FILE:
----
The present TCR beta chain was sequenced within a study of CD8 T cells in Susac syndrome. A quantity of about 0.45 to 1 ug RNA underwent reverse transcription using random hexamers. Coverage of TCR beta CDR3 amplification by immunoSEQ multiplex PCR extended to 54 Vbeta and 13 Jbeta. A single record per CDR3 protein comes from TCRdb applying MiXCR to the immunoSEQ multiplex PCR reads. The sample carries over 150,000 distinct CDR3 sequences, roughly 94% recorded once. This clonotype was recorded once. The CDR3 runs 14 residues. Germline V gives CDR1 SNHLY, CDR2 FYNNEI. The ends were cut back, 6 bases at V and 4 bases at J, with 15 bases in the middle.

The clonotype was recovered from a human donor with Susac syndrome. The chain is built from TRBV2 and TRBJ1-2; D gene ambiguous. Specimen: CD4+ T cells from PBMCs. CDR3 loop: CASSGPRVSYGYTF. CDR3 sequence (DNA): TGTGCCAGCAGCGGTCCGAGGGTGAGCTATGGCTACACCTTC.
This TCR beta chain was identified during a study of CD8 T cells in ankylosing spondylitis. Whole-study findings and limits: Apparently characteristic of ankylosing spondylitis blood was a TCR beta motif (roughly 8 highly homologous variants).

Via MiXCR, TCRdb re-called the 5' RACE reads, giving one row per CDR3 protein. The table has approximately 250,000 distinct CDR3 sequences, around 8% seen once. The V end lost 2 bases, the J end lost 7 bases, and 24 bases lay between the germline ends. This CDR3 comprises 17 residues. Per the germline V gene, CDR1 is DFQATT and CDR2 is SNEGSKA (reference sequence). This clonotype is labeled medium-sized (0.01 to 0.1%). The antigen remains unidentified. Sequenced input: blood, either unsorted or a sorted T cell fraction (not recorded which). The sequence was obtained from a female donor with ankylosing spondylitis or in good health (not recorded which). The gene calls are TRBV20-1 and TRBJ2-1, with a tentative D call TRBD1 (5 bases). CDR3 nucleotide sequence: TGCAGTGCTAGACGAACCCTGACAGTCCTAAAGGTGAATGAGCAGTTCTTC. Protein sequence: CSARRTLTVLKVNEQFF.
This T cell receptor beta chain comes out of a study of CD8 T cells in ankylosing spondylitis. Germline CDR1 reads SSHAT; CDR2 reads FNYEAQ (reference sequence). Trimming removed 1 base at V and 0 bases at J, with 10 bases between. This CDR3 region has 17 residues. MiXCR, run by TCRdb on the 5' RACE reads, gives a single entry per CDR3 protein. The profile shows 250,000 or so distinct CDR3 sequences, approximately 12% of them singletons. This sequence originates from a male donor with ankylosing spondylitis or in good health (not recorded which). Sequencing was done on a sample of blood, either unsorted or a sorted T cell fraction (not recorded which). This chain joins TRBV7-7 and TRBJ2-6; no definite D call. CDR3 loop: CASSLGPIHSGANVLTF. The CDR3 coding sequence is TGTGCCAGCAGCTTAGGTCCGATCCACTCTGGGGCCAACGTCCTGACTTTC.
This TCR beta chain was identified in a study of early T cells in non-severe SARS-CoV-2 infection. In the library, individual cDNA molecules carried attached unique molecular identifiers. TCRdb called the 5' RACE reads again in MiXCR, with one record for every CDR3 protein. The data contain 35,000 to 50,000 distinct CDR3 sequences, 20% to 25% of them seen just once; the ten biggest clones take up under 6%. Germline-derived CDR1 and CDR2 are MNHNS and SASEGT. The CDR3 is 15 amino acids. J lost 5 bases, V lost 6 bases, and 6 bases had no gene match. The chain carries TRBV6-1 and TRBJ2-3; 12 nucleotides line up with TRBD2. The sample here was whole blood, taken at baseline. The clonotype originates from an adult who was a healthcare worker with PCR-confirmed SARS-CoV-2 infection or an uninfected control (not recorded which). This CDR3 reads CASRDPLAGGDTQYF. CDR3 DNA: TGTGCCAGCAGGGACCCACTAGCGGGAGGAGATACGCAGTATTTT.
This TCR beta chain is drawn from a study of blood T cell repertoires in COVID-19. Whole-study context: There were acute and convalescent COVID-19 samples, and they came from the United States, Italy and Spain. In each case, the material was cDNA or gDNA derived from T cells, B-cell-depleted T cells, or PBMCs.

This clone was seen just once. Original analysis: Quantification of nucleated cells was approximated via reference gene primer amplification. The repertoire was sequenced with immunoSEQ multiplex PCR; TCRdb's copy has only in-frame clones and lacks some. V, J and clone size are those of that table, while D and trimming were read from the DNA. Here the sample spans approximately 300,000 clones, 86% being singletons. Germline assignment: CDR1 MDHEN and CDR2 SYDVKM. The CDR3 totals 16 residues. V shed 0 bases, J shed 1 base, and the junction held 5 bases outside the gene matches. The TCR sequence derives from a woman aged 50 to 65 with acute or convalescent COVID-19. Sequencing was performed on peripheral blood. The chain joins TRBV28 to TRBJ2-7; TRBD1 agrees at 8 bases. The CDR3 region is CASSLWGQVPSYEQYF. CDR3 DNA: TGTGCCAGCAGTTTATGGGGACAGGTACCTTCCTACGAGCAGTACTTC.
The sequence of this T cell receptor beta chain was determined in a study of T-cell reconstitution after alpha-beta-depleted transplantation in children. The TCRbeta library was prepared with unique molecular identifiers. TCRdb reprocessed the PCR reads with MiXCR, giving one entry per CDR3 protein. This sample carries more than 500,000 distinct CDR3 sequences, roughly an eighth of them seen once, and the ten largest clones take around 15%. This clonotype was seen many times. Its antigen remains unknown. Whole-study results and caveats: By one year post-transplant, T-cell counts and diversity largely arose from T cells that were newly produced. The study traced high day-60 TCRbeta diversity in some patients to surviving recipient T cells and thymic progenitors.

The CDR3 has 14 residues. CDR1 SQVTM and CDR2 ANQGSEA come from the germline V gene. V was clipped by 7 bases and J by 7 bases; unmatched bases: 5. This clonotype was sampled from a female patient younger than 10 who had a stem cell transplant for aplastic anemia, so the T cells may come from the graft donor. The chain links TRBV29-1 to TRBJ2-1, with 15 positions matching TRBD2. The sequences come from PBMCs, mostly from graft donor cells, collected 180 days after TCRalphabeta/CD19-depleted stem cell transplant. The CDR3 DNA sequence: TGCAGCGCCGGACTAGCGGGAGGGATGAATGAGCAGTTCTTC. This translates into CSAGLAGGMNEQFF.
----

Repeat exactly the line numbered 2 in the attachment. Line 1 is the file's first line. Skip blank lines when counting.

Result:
The clonotype was recovered from a human donor with Susac syndrome. The chain is built from TRBV2 and TRBJ1-2; D gene ambiguous. Specimen: CD4+ T cells from PBMCs. CDR3 loop: CASSGPRVSYGYTF. CDR3 sequence (DNA): TGTGCCAGCAGCGGTCCGAGGGTGAGCTATGGCTACACCTTC.